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  #1  
Old 07-02-2007, 04:44 AM
SoundReplay SoundReplay is offline
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Default Mixing & Mastering in Pro Tools: Getting Professional Result

Hi All,

I am using PT now since 1999. The quality, user interface and newly added features are outstanding (Currently PT HD 7.1).
In addition I am using WAVES DIAMOND TDM as my major plugin farm, Dynaudio Near Field Monitors, Digidesign PRE, 192 I/O interface, Neumann microphones etc. I assume the quality of this equipment and software is on average better compared to midrange market.

I have read and studied a lot of audio related books from industry recognised authors like Bob Katz (Mastering Audio, the art and the science), bought some Video Tutorials (Mix It Like A Record from Charles Dye) etc. and did some trial and error for the past few years on mixing and mastering.

The quality of my mixes are OK I guess, BUT I am missing that extra punch. What am I missing or doing wrong? I have read articles about STEM (Separation) mixing. I have tried it, but it doesn't make a big difference.

Do I need more or other plugins, an analog console, ... Are there any unwritten secrets about mixing & mastering ?
As mentioned several times in a lot of articles, it's better to prepare the final master of your songs by a different person than the mixing engineer. Besides maybe a better ear for detail, what equipment is mostly being used to get that big and fat sound ?

I am keen to learn and practise more, so any suggestions are welcome !

Thanks for sharing your experiences !

Dirk
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  #2  
Old 07-02-2007, 06:56 AM
NickH NickH is offline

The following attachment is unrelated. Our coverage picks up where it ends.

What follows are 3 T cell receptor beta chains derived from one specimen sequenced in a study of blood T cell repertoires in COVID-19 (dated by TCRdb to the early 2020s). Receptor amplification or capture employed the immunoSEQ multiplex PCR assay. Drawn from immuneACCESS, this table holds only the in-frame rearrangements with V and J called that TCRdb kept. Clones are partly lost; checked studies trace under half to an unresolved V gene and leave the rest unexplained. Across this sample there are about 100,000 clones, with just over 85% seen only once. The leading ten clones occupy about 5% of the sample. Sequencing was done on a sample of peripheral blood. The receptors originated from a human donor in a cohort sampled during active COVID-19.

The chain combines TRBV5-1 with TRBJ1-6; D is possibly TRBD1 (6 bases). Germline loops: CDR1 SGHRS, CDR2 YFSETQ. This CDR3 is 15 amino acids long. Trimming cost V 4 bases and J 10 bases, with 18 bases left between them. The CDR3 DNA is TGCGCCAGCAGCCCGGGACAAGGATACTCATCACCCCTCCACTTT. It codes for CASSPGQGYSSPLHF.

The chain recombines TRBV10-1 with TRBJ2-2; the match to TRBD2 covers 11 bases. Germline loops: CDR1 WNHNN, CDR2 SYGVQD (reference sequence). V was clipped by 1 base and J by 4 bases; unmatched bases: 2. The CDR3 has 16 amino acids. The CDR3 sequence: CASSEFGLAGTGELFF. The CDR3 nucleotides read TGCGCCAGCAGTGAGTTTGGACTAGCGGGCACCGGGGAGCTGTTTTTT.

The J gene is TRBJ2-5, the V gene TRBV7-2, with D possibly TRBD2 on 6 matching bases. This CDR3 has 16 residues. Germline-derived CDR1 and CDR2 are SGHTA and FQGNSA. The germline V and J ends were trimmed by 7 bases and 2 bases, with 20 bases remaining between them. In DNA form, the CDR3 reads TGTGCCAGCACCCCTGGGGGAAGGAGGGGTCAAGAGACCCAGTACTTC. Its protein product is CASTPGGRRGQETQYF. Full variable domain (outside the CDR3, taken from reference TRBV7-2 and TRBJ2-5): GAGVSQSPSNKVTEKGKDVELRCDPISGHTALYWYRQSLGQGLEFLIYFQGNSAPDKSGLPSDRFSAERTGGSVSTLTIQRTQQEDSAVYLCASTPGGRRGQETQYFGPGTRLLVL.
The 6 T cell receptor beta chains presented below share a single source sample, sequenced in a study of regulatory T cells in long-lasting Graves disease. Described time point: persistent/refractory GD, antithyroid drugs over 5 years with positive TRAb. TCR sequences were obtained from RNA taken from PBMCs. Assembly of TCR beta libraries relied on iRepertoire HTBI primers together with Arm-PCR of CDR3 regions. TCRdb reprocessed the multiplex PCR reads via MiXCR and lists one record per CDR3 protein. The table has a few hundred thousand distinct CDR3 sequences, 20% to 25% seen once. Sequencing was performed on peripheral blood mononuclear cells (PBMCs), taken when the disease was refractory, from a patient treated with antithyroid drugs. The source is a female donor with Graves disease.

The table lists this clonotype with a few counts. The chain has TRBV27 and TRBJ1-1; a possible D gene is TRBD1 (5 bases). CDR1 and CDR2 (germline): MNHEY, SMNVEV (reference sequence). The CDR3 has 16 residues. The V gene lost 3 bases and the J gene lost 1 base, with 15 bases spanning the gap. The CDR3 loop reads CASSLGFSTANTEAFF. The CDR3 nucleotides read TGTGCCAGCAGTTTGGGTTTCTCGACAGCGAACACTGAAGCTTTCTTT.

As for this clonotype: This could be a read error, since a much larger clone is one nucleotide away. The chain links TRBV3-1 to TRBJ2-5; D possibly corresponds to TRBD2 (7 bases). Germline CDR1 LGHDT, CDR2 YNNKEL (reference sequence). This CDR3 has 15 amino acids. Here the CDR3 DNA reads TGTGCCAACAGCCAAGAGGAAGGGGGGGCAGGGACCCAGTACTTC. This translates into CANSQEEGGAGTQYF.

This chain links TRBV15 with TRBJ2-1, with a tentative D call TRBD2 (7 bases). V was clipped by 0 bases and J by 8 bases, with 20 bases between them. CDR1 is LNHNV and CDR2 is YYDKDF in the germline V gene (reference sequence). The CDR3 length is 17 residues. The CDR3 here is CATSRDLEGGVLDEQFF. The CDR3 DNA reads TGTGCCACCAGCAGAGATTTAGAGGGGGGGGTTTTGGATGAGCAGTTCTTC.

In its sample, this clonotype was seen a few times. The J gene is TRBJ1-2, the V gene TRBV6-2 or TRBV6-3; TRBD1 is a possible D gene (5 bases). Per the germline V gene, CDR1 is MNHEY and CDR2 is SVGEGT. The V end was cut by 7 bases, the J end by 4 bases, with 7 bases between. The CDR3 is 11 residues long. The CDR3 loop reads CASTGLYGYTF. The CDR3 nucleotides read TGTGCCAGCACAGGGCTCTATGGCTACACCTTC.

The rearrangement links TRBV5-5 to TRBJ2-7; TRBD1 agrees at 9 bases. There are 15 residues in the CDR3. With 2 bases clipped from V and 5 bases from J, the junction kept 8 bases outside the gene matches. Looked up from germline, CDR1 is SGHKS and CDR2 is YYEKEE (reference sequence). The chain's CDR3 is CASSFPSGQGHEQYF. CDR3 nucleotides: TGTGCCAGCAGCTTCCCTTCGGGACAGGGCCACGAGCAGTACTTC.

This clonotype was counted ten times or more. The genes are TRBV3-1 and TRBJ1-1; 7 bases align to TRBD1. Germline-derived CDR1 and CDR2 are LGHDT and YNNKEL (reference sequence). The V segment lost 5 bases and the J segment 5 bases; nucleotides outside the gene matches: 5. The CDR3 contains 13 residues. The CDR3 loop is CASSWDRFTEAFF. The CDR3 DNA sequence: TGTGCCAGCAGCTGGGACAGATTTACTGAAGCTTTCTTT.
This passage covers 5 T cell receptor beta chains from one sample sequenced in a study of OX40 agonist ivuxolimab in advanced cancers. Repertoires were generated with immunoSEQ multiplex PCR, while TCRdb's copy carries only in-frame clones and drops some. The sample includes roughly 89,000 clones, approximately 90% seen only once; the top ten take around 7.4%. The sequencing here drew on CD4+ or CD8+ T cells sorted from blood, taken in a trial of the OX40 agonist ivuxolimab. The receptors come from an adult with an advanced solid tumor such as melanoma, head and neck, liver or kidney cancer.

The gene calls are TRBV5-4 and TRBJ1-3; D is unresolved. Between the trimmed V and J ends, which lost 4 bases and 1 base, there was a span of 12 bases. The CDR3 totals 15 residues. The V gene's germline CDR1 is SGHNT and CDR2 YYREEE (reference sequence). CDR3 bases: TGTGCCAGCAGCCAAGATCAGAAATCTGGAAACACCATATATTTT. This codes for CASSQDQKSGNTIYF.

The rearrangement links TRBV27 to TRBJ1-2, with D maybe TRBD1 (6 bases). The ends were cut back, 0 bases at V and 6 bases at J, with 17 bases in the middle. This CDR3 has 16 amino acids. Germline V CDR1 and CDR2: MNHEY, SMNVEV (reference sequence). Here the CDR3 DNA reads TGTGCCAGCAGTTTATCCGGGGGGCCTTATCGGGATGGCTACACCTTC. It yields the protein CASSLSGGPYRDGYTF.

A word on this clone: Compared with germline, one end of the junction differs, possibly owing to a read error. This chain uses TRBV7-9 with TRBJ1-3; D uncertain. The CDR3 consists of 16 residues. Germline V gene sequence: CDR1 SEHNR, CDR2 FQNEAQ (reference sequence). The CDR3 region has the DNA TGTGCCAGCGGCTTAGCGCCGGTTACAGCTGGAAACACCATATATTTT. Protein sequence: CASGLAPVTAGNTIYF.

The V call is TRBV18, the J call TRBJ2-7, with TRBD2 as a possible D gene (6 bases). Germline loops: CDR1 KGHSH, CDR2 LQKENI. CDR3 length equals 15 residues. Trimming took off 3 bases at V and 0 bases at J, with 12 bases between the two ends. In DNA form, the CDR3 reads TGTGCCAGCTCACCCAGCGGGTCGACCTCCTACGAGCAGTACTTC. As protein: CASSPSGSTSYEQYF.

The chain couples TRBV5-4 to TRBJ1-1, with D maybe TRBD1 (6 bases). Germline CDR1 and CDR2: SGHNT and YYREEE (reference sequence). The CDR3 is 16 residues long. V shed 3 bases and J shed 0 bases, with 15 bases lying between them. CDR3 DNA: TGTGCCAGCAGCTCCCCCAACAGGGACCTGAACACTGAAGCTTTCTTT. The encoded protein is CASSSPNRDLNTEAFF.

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Default Re: Mixing & Mastering in Pro Tools: Getting Professional Result

Quote:
As mentioned several times in a lot of articles, it's better to prepare the final master of your songs by a different person than the mixing engineer. Besides maybe a better ear for detail, what equipment is mostly being used to get that big and fat sound ?
A different room can be just as important as the equipment they have…

With the stuff you have listed there you should have no problem with your mixes equipment wise, but posting a track up would really help us to help you …

Cheers



N
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  #3  
Old 07-12-2007, 04:36 PM
BusyBoxSt7 BusyBoxSt7 is offline
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Default Re: Mixing & Mastering in Pro Tools: Getting Professional Re

things we need to have any clue what you mean

1) samples of your mixes
2) references to what you consider a "big" "fat" "punchy" etc mix, the words mean different things to different people.
3) a link to a website if you have it w/ pics of your room, list of other equipment, etc.

you covered the "central nervous system" of your studio but you left many questions at the very START of the recording chain.

possible factors/things that = small/bad sound to me:
-bad room? have you addressed control room acoustics?
-instruments- are you using tube amps, real drums etc or modeling/imitation stuff?
-instrument maintenance- are the guitars intonated properly